“It’s ludicrous for some of the legislators to conclude that we didn’t pay attention to this,” Reichanadter said. “I have to be a really good steward of my resources because if I don’t and I don’t compete with my local area, then I’m going to lose teachers and have a lot of turnaround … and that affects learning.”

Costerison added that a portion of a district’s non-teaching costs are the result of mandates made by the very legislature that is critiquing school spending, such as requirements around school safety, testing, and teacher training.

“Whenever bills are passed and laws are enacted, some of them do have repercussions from the standpoint of additional staffing and additional responsibilities for administrators and teachers,” Costerison said.

The state’s most recent 2016 report on classroom spending from the Office of Management and Budget estimates about 57 percent of state dollars go to the classroom — a figure that includes teacher and principal salaries, dollars spent on materials and textbooks, and pay for counselors and similar staff. But that percentage not spent on classrooms includes funding that state law currently says can’t be spent on instruction, Costerison said.

Those off-limits categories include money for building maintenance and debt service — money that, until changes in the state laws about district budgeting take effect next year, couldn’t go toward teacher salaries even if districts wanted.

Lawmakers will have a tough time come January deciding which funding asks to prioritize in the face of shrinking state revenue and several urgent competing issues, including the need to better fund the Department of Child Services.

“When you look at the revenue that exists, the funding, quite frankly, isn’t there at the moment,” said Sen. Jeff Raatz, the new chairman of the Senate Education Committee. “The reality is that we have some significant hurdles we have to overcome to get where we need to go.”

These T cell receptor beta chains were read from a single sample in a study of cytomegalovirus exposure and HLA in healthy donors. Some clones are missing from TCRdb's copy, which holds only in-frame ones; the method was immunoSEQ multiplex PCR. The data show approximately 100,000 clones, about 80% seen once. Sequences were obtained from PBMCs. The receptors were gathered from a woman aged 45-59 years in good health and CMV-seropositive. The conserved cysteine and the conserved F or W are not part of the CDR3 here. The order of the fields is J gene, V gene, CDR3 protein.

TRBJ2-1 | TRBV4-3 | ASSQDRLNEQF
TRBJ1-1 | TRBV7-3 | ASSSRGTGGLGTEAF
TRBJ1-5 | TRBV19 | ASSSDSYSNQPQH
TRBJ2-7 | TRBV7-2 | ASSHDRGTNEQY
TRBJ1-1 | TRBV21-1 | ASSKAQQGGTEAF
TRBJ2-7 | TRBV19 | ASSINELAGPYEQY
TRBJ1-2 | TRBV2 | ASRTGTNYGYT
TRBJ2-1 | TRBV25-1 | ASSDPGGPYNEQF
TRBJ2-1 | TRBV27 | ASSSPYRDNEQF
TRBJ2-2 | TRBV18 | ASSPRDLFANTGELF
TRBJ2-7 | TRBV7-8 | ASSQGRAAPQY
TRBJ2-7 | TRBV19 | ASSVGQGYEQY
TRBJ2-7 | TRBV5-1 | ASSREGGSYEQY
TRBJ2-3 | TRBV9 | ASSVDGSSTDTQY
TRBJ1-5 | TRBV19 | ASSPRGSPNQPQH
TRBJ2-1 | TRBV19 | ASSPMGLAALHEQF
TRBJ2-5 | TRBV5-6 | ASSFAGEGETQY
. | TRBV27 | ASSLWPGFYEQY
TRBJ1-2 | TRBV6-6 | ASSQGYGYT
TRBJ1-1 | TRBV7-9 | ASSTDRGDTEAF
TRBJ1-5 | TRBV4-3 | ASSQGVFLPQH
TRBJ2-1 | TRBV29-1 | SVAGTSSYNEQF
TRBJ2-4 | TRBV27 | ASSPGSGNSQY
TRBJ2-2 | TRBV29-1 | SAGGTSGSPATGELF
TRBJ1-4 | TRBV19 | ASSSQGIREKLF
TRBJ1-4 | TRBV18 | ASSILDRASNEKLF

negotiations

The Denver district has offered to raise teacher pay. Will it be enough to avert a strike?

PHOTO: Melanie Asmar/Chalkbeat
A Denver teacher rallies support for increased teacher pay in front of the school district headquarters in September 2018.

Most Denver teachers would get raises under a new salary structure proposed by the school district Wednesday night. The proposal would boost the salary for first-year teachers by nearly 8 percent to $45,000 annually.

The current contract between the district and the teachers union expires Jan. 18, and the union has threatened to strike if an agreement is not reached.

While union leaders said the district’s proposal is “moving in the right direction,” they said it still falls short. For one, they said it wouldn’t give teachers enough of a salary boost for furthering their own education by taking classes toward earning advanced degrees.

“You’re listening,” Rob Gould, a special education teacher and member of the union bargaining team, told district negotiators. “I will say that. We still need you to listen further.”

Denver Public Schools and the Denver Classroom Teachers Association have been negotiating for the past year against a backdrop of widespread protests over teacher pay. The two sides are not negotiating the main teacher contract. Rather, they are negotiating the contract that governs the district’s complex pay-for-performance system, known as ProComp.

Negotiations have been heated, in part because of a state law that requires the district and the union to bargain in public where teachers can watch. Wednesday’s session was no exception. At the end, Gould pointed to a red and white button he had pinned to his union T-shirt.

“This button says, ‘Ask me why I am ready to strike,’” Gould said, as a chorus of teachers “mmmhmmm”-ed in the audience. “I’m ready to strike because I’m sick and tired of teacher salaries paying for other things. And you need to prioritize teachers.”